Many students think that Adderall is a safe study drug; nothing to worry about. Realistically, Adderall can produce intense repercussions if you’re overusing it. In addition to the common side effects listed here, reports that the drug “can also cause sleep disruption and serious cardiovascular side effects, such as high blood pressure and stroke. It also increases the risk for mental health problems, including depression, bipolar disorder, and unusual behaviors including aggressive or hostile behavior.”

Former SAS student Anne reveals why she first took Adderall saying, “I wanted to see what all the hype was about. It definitely made me more focused, but it got the best of my anxiety.”

The feeling of “anxiety” that Anne mentioned makes sense since she came from a country that has such intense drug laws, it isn’t the norm to be around or use drugs, specifically drugs geared toward helping you in school.

We know that Adderall use is avid among students in the United States but what is it like in Singapore — a place with such jarring drug laws?

In Singapore General Hospital’s article “Students fake symptoms to get ‘brain booster’ drug,” the writers discuss the drug Ritalin, another ADHD medication being used in Singapore among university students. The investigative team learned from a 23-year-old graduate student that “a small circle of classmates take it to cope with examinations” and that such pill-popping has been going on for at least a decade.” The source asserts that “many of us found out about the drug from upperclass students.”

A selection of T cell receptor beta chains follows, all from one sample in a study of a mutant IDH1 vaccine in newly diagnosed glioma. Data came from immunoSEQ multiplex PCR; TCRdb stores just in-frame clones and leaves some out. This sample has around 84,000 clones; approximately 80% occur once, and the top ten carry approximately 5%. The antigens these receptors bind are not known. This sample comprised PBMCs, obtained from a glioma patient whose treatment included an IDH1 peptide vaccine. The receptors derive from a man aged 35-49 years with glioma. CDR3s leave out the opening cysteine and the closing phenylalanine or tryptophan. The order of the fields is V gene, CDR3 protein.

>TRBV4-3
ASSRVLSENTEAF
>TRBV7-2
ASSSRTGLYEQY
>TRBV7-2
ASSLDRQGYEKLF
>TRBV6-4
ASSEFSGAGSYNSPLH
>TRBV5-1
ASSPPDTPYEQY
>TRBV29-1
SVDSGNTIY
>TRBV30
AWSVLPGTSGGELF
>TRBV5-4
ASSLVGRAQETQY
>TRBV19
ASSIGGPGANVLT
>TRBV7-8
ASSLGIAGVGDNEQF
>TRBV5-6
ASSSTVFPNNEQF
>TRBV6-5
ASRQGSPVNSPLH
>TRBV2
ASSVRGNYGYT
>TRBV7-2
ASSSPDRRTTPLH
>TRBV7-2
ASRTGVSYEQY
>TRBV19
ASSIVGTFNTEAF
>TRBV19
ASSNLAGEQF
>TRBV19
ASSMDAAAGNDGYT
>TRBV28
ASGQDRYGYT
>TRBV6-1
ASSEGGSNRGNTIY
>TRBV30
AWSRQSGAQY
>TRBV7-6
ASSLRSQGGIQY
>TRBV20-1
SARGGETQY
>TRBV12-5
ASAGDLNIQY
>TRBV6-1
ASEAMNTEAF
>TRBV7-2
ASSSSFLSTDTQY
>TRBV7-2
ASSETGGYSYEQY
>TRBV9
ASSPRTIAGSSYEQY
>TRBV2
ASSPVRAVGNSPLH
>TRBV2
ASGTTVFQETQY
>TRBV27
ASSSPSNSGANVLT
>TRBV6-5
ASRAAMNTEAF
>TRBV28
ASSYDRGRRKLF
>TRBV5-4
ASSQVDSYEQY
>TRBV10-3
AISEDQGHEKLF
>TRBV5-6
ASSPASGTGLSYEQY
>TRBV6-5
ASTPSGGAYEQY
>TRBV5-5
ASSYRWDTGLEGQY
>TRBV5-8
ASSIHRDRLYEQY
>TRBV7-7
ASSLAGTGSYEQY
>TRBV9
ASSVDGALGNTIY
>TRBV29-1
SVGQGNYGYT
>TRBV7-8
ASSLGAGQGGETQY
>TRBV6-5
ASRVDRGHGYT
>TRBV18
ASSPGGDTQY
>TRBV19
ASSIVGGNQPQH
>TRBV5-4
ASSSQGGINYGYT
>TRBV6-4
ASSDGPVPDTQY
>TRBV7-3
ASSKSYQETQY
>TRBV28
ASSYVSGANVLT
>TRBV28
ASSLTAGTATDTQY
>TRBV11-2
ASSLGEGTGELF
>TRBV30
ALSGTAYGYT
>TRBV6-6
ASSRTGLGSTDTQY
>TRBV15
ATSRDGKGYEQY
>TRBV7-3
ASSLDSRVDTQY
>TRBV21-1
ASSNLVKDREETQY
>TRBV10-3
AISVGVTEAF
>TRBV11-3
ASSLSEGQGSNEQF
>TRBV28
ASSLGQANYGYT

The dependancy on these tiny pills is immense among students. Photo from Google Images, modified by Rosie Hogan.

The story adds that local psychiatrists have implemented a series of checks to ensure young adults claiming to have ADHD are not doing it to get Ritalin. Most ADHD cases are diagnosed during childhood, said Dr. Chan Herng Nieng of Singapore General Hospital. When anyone over 19 comes in claiming they have ADHD, he requires that they bring their report book and, in some cases, provide parental consultation  to verify their academic history.”

Even in Singapore, a country with extreme penalties for drug use, this is a problem. From the Indian ocean to the Atlantic, Adderall is a major issue. So what do we do?  Why do students feel they need to take drugs to succeed?  Do our school’s systems standards need be lowered if capable students are finding it difficult to cope without the use of performance-enhancing drugs?   Clearly, the health of students is being threatened by their personal drive to be the best they can be.  These questions and many others will become the subject of debate as more and more students begin to experiment with both the pros and cons of “enhanced” study.

Author: Rosie Hogan

Rosie Hogan is a senior and one of the co editors of The Eye. Rosie has lived in Singapore for the majority of her life but goes back home to the states for her summers. When she’s not busy writing you can find her eating grilled cheese sandwiches, jamming out to Taylor Swift and watching Criminal Minds. She can be contacted at